7. Hi David,

    I don’t come from a theatre background, but I do agree that considering all the rehearsal time, prep time outside of rehearsal and performances should NEVER go unpaid. If it’s a high school play, obviously that’s different.

    Having been professional film/TV crew/talent since ’08, I do believe work is work, and it should always be paid a livable wage…. however, there have been some exceptions for me.

    The Sacramento scene that I come from has a lot of talent, a lot of potential, but not many working professionals. While there are about 7 consistent reality shows (not including shows that travel to Sac), SMOSH (bi-weekly webseries I am still working with) and a few commercials, Sacramento has no network episodic TV shows and few decent budgeted films that shoot.

    There is a scene of indie filmmakers though that aspire to change that and often have to get talent/crew for free (due to lack of any real funding). It sucks. It really does, but I have worked for free in the past, and it’s led to paid projects. For example, I PA’ed on a shoe string budget feature, and did such a good job I got promoted to production coordinator, and after that, never worked for free as crew again. Myself and all the people on that set made sure I didn’t. So, I suppose a lot of this is a matter of HOW you work for free.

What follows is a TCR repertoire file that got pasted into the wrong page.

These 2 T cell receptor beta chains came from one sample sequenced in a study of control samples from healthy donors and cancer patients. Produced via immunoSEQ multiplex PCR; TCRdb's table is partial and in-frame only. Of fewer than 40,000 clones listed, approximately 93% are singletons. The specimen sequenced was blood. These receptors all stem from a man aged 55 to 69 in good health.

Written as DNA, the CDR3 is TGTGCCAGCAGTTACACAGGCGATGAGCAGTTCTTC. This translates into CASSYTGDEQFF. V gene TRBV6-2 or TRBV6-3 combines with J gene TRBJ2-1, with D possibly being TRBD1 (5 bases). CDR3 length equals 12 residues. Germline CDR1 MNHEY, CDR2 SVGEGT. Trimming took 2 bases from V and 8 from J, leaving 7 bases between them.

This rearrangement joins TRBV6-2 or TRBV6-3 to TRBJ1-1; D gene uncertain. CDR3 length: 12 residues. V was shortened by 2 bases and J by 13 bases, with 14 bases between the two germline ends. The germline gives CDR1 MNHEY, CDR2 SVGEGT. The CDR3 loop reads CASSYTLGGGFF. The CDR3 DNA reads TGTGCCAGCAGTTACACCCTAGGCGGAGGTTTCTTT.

I have worked for free (as talent) in the past and majority of my experiences are positive (there’s always going to be a bad seed). If you want to be involved even though a production can’t pay, I recommend asking the producer the following questions:

    1) How much of my time will this take? Will there be meals, if so, when?

    I always made sure it wasn’t going to be an all day shoot, to be on set for about 5 hours won’t kill me, but if it’s a full day… that’s another story. I have always been upfront with indies that I don’t want to be on-set all day. Some haven’t cast me because of it, and that’s fine. But the ones that did stuck to their word, were on their game and I didn’t leave with that “what a waste of time” feeling.